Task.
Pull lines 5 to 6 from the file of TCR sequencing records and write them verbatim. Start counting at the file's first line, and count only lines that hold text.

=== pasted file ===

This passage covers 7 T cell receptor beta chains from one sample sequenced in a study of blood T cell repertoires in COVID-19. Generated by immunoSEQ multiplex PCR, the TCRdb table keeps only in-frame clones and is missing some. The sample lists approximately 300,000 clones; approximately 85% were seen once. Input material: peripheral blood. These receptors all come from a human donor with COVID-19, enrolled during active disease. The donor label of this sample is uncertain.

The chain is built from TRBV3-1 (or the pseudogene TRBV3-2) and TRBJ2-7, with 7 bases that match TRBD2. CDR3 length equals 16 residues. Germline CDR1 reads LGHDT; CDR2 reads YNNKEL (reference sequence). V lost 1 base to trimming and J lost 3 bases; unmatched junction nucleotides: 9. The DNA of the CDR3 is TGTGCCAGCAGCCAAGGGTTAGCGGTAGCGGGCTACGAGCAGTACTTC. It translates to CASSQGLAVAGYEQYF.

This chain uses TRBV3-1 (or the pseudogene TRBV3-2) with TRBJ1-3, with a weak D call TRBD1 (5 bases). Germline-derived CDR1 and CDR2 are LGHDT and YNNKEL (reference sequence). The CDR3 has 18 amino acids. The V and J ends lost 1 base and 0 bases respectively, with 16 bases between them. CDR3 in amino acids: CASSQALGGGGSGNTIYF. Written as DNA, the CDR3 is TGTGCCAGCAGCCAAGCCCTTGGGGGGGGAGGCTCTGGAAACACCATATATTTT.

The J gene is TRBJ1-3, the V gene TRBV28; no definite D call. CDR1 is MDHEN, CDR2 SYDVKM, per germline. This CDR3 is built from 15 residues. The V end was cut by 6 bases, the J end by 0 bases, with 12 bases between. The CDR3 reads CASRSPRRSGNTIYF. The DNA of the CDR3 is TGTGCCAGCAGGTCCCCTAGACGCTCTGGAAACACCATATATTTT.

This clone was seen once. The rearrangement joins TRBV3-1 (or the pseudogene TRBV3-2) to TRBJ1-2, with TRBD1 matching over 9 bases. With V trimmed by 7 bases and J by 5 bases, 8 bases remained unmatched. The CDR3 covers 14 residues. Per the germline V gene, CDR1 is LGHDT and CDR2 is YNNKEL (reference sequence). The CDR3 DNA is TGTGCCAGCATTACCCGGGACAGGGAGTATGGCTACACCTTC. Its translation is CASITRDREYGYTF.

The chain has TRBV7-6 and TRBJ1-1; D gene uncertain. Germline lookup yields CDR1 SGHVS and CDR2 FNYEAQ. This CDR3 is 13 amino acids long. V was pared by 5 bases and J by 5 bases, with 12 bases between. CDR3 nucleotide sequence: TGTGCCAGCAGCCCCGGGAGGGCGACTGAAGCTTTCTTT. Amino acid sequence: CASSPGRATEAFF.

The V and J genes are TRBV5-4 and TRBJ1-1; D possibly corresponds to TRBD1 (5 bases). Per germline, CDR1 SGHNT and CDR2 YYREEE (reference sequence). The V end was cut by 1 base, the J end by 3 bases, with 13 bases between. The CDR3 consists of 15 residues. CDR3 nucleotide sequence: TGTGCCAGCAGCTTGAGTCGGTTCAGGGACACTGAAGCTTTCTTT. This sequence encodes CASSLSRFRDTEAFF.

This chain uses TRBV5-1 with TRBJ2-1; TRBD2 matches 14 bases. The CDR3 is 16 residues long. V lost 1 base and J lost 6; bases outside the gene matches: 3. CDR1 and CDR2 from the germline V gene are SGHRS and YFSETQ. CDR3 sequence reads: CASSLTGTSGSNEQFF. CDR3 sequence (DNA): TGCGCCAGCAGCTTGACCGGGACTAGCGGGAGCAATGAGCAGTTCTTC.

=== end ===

This clone was seen once. The rearrangement joins TRBV3-1 (or the pseudogene TRBV3-2) to TRBJ1-2, with TRBD1 matching over 9 bases. With V trimmed by 7 bases and J by 5 bases, 8 bases remained unmatched. The CDR3 covers 14 residues. Per the germline V gene, CDR1 is LGHDT and CDR2 is YNNKEL (reference sequence). The CDR3 DNA is TGTGCCAGCATTACCCGGGACAGGGAGTATGGCTACACCTTC. Its translation is CASITRDREYGYTF.

The chain has TRBV7-6 and TRBJ1-1; D gene uncertain. Germline lookup yields CDR1 SGHVS and CDR2 FNYEAQ. This CDR3 is 13 amino acids long. V was pared by 5 bases and J by 5 bases, with 12 bases between. CDR3 nucleotide sequence: TGTGCCAGCAGCCCCGGGAGGGCGACTGAAGCTTTCTTT. Amino acid sequence: CASSPGRATEAFF.